Alaskan 'Sunrise' Girl: Ancient DNA Helps Explain Population


"It would be hard to overstate the importance of this newly revealed people to our understanding of how ancient populations came to inhabit the Americas", said Dr Ben Potter, an anthropologist at the University of Alaska Fairbanks and one of the lead authors of the study. He added that he was unconvinced that the ancient Beringian group split from the ancestors of other Native Americans 20,000 years ago, because even tiny errors in scientists' data can lead to radically different split times for evolutionary lineages.

An global team led by scientists from the University of Cambridge and the University of Copenhagen successfully sequenced the genome of a six-week-old infant girl discovered at the Upward Sun River site in Alaska.

David Reich, a geneticist at Harvard University who studies ancient DNA, says genetic material like this tells a more detailed story of how people came to America, but not the whole story.

Decoding the infant's complete set of DNA let researchers estimate the timing of key events in the ancestral history of today's Native Americans and indigenous peoples of Canada and Central and South America.

Around 20,000 that group divided again into the Ancient Beringians and the general ancestors of all other Native Americans. The skeleton has been dated to 11,500 years ago, and the genome now suggests it represents a member of a now-lost population that occupied the Beringian land bridge at the peak of the last glacial period-and gave rise to Native Americans. About 25,000 years ago, this group mixed and bred with ancient north Eurasians in the region, the descendants of whom went on to become the first Native Americans to settle the New World. The researchers worked closely with native representatives while recovering and examining the remains and the rest of the archaeological site, Potter said.

Before this discovery, it was clear that northern Native Americans had genetically split from southern Native Americans earlier than 12,600 years ago, because that is the age of the Anzick-1 human remains in Montana, associated with Clovis culture, known for their signature bone tools.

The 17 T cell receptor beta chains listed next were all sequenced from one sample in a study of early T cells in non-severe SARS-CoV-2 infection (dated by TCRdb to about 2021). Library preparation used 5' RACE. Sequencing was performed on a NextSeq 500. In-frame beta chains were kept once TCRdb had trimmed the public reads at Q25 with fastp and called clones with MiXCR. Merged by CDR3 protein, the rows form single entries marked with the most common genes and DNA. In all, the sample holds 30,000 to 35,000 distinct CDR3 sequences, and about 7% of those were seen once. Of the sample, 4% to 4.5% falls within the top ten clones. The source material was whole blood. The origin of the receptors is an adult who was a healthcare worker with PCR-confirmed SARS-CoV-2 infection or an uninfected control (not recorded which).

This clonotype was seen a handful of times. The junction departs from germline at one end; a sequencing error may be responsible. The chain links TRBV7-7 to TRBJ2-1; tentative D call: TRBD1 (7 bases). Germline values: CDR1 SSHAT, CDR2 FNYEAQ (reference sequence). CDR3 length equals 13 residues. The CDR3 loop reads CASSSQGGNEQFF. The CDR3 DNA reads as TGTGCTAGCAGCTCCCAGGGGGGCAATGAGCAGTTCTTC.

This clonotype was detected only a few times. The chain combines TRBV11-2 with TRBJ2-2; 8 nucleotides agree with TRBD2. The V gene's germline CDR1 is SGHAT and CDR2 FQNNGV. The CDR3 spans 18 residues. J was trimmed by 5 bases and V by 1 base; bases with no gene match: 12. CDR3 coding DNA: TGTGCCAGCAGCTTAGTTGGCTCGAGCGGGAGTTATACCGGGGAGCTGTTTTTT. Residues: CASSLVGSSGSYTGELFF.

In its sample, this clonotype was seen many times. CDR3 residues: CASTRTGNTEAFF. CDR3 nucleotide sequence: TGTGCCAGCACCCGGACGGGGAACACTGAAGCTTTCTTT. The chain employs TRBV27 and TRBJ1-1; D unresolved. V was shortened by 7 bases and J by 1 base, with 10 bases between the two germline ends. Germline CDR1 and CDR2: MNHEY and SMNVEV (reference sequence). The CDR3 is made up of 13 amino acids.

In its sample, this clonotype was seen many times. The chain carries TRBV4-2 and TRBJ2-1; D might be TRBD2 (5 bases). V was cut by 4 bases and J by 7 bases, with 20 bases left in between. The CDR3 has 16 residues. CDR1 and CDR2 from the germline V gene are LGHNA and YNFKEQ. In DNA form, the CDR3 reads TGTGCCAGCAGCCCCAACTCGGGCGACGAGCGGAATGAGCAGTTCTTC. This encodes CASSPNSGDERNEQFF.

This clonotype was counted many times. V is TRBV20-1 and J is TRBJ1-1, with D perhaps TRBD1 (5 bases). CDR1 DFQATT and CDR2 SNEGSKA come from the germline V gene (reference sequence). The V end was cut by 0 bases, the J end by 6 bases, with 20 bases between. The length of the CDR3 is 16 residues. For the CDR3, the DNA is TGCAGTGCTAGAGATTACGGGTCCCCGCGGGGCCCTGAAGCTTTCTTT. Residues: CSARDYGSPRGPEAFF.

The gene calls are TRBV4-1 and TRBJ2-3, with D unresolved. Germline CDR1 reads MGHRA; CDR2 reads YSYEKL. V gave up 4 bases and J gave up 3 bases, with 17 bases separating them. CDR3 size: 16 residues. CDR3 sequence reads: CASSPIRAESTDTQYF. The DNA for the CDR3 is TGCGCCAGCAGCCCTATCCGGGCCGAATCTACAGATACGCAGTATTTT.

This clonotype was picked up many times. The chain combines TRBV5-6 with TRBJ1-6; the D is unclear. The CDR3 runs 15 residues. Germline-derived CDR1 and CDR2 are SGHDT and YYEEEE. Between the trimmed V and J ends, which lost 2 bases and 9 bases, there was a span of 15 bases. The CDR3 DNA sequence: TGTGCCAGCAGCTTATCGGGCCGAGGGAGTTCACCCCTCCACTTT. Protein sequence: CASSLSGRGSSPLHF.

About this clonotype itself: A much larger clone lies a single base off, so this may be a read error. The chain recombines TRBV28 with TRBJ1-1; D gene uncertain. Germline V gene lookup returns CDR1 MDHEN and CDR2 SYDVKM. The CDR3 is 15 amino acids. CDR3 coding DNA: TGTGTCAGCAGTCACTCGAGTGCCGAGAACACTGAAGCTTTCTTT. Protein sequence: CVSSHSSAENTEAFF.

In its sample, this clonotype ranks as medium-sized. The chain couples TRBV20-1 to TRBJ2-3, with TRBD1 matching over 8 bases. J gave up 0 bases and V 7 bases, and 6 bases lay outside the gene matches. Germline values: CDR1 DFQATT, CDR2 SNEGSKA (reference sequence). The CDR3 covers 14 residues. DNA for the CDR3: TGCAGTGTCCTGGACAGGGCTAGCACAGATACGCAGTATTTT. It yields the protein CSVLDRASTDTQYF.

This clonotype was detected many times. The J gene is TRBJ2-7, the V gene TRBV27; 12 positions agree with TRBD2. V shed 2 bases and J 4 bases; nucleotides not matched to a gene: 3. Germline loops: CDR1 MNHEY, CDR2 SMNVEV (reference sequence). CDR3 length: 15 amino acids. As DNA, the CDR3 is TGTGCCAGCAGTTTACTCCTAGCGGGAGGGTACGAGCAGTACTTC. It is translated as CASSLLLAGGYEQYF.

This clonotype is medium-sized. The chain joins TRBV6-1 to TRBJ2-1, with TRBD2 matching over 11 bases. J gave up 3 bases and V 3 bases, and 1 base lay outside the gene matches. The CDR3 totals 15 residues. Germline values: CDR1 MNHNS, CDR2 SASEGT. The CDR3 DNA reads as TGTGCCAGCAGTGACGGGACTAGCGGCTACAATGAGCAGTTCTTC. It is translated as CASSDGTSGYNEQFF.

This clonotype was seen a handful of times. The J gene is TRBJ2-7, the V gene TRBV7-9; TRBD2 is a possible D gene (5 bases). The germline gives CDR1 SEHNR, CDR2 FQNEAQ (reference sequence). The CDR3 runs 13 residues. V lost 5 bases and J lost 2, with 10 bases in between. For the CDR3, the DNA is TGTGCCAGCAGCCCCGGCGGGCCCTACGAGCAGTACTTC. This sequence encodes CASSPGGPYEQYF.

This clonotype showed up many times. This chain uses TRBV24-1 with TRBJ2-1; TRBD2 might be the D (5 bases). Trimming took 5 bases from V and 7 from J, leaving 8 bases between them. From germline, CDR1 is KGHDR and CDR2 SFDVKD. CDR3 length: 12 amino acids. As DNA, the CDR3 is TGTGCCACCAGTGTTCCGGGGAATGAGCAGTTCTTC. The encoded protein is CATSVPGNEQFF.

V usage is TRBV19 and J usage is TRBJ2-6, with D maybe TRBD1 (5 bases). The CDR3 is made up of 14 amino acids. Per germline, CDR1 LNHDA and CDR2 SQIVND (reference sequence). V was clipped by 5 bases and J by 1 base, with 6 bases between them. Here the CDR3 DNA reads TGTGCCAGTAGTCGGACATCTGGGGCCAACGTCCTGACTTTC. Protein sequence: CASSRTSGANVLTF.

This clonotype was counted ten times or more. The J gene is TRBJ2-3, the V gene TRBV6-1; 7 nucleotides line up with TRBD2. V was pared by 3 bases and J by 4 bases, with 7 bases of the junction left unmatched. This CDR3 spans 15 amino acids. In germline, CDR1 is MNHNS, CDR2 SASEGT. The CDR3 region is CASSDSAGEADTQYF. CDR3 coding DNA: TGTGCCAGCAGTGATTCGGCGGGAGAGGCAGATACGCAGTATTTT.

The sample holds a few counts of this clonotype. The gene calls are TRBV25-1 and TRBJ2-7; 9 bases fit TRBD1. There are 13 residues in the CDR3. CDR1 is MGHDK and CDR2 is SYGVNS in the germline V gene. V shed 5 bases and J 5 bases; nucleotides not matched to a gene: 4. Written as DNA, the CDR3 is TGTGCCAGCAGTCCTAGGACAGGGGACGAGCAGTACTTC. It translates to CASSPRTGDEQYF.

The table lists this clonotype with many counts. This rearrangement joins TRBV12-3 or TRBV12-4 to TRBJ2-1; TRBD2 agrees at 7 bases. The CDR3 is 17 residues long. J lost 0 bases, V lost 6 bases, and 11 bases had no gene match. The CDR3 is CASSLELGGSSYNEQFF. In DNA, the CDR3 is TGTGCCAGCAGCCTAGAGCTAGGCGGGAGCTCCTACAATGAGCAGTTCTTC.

At some point, it's suspected these people moved as one in a single mass migration into North America, before - some 15,000 years or so later - the population split into two groups.

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A scientific illustration of the Upward Sun River camp in what is now Interior Alaska.

Scientists were able to examine her ancient DNA and draw connections between ancient peoples and how they are related to one another. He reports the analysis along with others in a paper released Wednesday by the journal Nature. The two groups are related, but a link between them and an ancient Siberian population was missing, until now.

But the study does narrow the timeframe for the great migration, and said it was unlikely to have happened in several waves.

Potter, however, argues that the lineage that led to Native Americans started splitting into three main branches while still in Siberia, long before reaching Alaska. They compared the sample with the genes of people from around the world. More genetic evidence of these Ancient Beringians, along with more archaeological evidence, will be required to affirm these findings and push this research forward.

The information, which originated from archeological finds in Alaska, likewise indicates the presence of a formerly obscure Native American populace, whom scholastics have named "Antiquated Beringians".

This timeline enabled the researchers to develop a framework of how and when the continent might have been settled by a common population of ancestral Native Americans that gradually separated into these sub-groupings. The study also reaffirms a pre-existing theory known as the "Standstill Model" - the possibility that the descendents of this single-source population were living in Beringia until about 11,500 years ago. In other words, it is more similar to what we'd predict the ancestor of all Native Americans would look like, genetically.